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Their new reliably data has been released. Volvo as a brand dropped way down. Audi is now their reliability king for the Euro groups (joke?). Apparently the c70 and c30 drag it down. What's strange is c30 was always related as reliable. It was the most reliable volvo car. Now it's all the sudden labeled "unreliable"... They report some fuel system problems, but every other category is perfect. I think it's a bit of an exaggeration. C70 has always seemed to have more problems, so I guess that isn't too surprising. I wonder how they have enough data on any of them to get decent numbers. So few c30s are sold and so few of those actually contribute to these reports. I don't buy it.
http://www.consumerreports.org/content/cro/en/cars/best_worst_new_car_reliability.html
http://www.consumerreports.org/cro/volvo/c30.htm
 

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I see C70's in for tire wear more than anything else.
 

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These are the two models being discontinued, correct???
 

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I wouldn't put any faith in the validity of any Consumer Reports evaluation !
It all depends...

If they rate your car highly- Well it's about time they got their act straightened out! I always use CR as a guide.
If they trash your car- CR doesn't know what they're doing, it's full of BS- my car runs fine!
 

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It all depends...

If they rate your car highly- Well it's about time they got their act straightened out! I always use CR as a guide.
If they trash your car- CR doesn't know what they're doing, it's full of BS- my car runs fine!
I use the Accord/Camry/Taurus guide to assess CR's "factual results to BS"ratio. In the late 90s, the Camry and Accord sold in nearly identical volumes: some years the Camry was #1, other years the Accord was. The Taurus was always #3 trailing by a decent margin but always a good margin ahead of #4. FFWD 12+ years. By this time, the number of cars available for sale will accurately represent the ratio of how many are still on the road. When a car is only a few years old, cars bought by certain demographics will have been leased and dumped on the used market, others will be for sale b/c they are problematic, and others will still be in the hands of the OP, who will hold on to it until it feels worn out. Generally btw year 7-10, the long-term OPs will begin selling or trading their cars, so by year 12, one must assume that the number of OPs holding onto their cars until they "run them into the ground" is too small to have an effect on the used market and the number of cars still on the road overall. There were just as many 1-owner Pintos out there as 1-owner 240s. So, a national search on Auto Trader has proven to me that there are significantly MORE Accords than Camrys on the road after 12 years. The number of Tauruses on the road were relatively in proportion to the ratio of Camrys to Tauruses sold new. So what does that tell me? Either Accord owners repaired their cars when Camry owners and Taurus owners decided, under similar circumstances, they weren't worth it (what would cause an Accord owner with a cracked head or blown tranny more likely to repair it than a Camry owner if resale values are similar?), or that they got in fewer total-loss collisions (statistically unlikely due to the Camrys lower insurance premium than Accord and esp Taurus) or, most likely, while Accords experienced fewer major repairs, Camrys experienced the same number in proportion as Tauruses did, meaning that the ratio to repaird vs. junked Camrys is the same as the ratio for Tauruses but much lower than the ratio of Accords.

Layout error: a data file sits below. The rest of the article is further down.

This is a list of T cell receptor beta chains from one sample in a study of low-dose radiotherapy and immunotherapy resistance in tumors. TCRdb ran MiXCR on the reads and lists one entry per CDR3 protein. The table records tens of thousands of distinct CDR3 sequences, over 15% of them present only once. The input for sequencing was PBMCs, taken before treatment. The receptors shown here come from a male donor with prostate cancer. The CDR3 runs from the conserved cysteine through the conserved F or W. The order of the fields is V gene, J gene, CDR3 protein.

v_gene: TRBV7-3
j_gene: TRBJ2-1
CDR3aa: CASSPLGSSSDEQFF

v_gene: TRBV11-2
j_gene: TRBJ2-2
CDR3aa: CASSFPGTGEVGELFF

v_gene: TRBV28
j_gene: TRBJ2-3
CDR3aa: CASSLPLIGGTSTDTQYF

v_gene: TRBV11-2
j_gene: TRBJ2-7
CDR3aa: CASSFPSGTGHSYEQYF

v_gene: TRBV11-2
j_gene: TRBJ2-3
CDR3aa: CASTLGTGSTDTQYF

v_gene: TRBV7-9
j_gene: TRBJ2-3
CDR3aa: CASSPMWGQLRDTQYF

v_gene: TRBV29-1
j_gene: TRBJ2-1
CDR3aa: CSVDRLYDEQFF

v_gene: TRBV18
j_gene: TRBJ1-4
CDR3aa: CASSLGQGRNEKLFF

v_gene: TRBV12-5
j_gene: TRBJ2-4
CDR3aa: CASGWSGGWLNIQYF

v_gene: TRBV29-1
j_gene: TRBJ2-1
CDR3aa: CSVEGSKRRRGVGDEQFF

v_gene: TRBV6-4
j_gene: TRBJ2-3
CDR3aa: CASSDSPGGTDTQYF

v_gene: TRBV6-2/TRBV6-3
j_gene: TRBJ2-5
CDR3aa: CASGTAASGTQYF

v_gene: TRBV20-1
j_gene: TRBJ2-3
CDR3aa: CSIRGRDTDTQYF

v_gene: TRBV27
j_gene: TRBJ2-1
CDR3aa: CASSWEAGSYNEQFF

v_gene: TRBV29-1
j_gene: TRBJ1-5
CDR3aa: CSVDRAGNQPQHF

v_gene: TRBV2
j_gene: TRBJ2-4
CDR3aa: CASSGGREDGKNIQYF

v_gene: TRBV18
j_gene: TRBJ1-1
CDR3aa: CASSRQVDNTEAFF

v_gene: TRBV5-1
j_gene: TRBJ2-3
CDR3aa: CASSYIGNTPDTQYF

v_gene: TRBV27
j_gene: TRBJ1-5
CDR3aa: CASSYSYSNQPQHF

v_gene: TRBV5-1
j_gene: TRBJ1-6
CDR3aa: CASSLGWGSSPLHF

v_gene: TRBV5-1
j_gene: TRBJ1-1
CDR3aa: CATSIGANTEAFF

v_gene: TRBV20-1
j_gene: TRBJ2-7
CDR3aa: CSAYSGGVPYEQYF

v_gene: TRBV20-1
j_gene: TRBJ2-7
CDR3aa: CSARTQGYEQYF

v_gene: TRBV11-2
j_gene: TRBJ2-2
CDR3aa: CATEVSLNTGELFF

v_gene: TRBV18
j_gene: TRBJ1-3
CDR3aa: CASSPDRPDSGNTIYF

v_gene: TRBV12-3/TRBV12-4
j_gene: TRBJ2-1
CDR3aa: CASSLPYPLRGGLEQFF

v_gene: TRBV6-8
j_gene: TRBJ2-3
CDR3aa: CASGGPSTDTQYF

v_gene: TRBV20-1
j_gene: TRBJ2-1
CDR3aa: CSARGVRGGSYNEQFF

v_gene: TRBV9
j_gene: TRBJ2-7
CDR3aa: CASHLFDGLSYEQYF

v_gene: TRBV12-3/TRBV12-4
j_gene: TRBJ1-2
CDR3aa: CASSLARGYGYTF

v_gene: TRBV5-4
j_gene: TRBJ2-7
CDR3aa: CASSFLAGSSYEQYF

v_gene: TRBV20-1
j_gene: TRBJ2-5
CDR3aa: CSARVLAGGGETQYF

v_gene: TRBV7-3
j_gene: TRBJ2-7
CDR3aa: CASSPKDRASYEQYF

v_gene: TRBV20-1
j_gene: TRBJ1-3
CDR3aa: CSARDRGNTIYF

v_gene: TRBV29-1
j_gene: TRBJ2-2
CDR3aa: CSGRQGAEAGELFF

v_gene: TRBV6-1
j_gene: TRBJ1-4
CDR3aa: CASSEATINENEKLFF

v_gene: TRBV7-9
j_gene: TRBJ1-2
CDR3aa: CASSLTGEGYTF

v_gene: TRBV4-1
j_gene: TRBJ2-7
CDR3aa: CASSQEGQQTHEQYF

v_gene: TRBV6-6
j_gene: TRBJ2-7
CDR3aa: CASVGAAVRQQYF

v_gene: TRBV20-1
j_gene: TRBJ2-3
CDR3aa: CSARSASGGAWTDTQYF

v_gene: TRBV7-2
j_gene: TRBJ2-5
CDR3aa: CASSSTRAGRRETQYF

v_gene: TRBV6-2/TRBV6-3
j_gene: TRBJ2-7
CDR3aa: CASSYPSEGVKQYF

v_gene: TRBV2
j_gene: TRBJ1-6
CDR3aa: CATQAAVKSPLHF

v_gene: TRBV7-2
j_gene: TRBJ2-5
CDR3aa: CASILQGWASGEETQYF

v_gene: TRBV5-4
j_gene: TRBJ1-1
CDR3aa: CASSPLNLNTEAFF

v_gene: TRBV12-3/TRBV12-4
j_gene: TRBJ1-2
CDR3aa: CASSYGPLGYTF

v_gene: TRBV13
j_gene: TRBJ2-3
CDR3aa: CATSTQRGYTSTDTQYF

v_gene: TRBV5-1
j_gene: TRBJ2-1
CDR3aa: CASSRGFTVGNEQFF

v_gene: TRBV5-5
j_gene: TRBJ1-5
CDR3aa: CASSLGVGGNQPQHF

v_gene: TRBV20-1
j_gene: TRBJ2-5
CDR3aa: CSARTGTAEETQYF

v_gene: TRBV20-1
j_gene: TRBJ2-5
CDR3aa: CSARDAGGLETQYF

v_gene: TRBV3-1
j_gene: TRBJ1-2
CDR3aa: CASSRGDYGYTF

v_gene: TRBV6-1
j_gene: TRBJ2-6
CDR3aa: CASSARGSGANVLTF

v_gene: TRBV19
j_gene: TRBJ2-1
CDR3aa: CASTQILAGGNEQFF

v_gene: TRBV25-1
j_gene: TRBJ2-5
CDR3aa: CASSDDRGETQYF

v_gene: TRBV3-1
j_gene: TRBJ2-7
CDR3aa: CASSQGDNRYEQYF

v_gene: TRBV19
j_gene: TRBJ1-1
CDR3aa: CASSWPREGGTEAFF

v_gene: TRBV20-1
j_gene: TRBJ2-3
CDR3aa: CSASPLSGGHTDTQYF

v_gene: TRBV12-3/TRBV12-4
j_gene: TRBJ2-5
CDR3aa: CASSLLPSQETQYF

How does this matter? CR consistantly praises anything Toyota manufactures nearly unilaterally when long-term statistics prove the Camry is no more reliable than a Taurus. That tells me testing is either unfair, or that backroom deals are going on and that reputations are being sold.
 

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CR Ratings and Reviews

CR ratings and reviews are very questionable and always have been. For instance, when I began reviews for the purchase of a new XC70 I read the CR Road Test. After seeing a less than stellar test, I noticed the XC70 had not been road tested by CR since 2008. Think anything might have changed in 5 years? CR used to encourage online reviews of vehicles so that current owners could voice their opinions in real time. That feature, while it still exists to some degree, has been increasingly relegated to the shadows. CR has also been highly criticized for "recommending" a vehicle (or other product) for subscribers purchase consideration whose reliability stats are horrendous! Bottom line, do your research with several other sources. Select one that actually does a current road test on the vehicle you are considering buying. Were I an auto company, I would demand that road tests of my new vehicles be current or not appear as factual in the CR magazine.
 

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The idiots at CR always rated the Jeep Cherokee as unreliable. Remind me again how that car was unreliable? It was a tank.
 
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